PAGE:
• Religion-related: X
  • Mutual/membership benefit: Y
  • Unknown, unclassified: Z

How can I find my NTEE code?

The National Center for Charitable Statistics developed the NTEE Classification System as a keyword-searching criterion for nonprofits. You can visit this comprehensive list of all NTEE codes to identify the right fit for your nonprofit’s work and mission.

Understanding where your nonprofit will fall in the system will help you get more targeted in your category research. You can join category-specific nonprofit associations to network and partner with other organizations you might want to engage with to be a fiscal sponsor or mentor. In addition, you’ll need to know your NTEE code to complete appropriate Internal Revenue Service (IRS) forms, such as IRS Form 990.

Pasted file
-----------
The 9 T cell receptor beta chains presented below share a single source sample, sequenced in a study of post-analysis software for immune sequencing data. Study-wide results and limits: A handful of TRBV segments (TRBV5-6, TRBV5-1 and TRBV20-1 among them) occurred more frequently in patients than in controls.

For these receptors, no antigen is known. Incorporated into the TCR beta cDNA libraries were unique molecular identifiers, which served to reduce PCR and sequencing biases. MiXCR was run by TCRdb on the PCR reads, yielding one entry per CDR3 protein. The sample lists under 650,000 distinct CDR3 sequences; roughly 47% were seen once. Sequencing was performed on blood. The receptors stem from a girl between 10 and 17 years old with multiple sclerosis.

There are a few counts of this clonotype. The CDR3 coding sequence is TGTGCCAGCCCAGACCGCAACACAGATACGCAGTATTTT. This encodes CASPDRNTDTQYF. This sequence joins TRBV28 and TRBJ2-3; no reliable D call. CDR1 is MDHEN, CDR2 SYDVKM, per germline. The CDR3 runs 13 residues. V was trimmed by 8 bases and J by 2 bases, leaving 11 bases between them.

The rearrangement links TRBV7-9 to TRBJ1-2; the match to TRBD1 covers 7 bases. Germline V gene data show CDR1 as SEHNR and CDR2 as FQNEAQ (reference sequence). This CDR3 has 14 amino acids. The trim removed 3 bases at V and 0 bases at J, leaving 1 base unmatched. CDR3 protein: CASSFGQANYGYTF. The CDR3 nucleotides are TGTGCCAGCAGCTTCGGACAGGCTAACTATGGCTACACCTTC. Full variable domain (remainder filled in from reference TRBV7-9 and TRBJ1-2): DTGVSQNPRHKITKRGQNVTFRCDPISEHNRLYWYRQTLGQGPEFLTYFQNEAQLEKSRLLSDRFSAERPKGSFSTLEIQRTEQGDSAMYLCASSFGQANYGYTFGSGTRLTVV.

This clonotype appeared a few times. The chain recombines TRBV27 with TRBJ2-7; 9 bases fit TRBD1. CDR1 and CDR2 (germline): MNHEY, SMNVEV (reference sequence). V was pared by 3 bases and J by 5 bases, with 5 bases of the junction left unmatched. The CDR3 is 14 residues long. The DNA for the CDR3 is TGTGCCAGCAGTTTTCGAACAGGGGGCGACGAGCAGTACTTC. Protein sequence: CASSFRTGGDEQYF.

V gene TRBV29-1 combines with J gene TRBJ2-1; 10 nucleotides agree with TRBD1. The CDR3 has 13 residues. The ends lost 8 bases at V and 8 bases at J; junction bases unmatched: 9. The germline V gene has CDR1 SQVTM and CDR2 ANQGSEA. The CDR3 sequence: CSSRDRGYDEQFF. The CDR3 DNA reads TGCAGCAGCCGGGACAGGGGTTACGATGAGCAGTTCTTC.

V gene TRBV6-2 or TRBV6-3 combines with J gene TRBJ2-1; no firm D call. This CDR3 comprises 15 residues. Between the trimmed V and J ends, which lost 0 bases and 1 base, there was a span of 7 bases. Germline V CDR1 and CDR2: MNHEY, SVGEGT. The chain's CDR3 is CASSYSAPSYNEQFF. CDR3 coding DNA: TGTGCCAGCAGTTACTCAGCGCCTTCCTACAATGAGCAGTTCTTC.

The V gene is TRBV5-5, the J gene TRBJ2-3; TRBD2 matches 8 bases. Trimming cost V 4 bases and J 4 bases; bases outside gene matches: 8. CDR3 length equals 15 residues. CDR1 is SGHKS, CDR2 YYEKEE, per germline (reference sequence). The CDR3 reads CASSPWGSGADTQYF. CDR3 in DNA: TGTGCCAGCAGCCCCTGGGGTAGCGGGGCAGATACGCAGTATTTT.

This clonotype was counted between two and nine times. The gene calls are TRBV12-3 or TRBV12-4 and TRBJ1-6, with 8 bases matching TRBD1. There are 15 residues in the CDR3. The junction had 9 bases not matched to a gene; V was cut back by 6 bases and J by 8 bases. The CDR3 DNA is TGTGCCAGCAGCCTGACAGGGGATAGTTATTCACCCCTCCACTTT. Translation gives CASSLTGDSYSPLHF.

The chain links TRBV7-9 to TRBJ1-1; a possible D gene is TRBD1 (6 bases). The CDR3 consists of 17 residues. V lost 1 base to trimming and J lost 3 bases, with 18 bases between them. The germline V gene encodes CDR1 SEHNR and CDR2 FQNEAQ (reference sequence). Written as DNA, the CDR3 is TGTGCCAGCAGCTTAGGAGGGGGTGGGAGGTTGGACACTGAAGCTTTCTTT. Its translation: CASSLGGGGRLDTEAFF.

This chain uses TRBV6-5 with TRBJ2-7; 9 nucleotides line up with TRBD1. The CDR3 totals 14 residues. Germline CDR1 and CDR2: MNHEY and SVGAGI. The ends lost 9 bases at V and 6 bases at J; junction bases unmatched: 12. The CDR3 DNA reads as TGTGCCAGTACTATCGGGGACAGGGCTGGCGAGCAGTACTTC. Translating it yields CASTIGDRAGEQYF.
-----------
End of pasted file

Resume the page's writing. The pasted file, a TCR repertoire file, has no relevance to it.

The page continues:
Do I need to complete a needs Assessment for my nonprofit corporation?

The formula for a successful nonprofit is an inspired idea and a need for the help it provides. Before continuing in the following steps, determine how your nonprofit will serve a particular purpose and niche within the cause category you enter.

A needs assessment will help clarify who your beneficiaries are and how you can support this specific demographic or population. You’ll see gaps in nonprofit work today where your organization can enter to be the difference maker. That will also help you create a competitive edge as you look to gain buy-in.

How can I learn from other nonprofits in my category?

Like any other business, there’s value in learning from those in your cause category. Look at other nonprofits succeeding in your space to identify a list of inspirational organizations. It’s also beneficial to create a network of other new nonprofits to connect with as you all get started together.

Explore Successful Nonprofit Stories<br />

Step 2: Incorporate Your Nonprofit Based on Your State

The second step to start a nonprofit is to know your state’s process. This will determine your next steps. It’ll help you prepare and understand better where all your documents need to go and when to deliver them.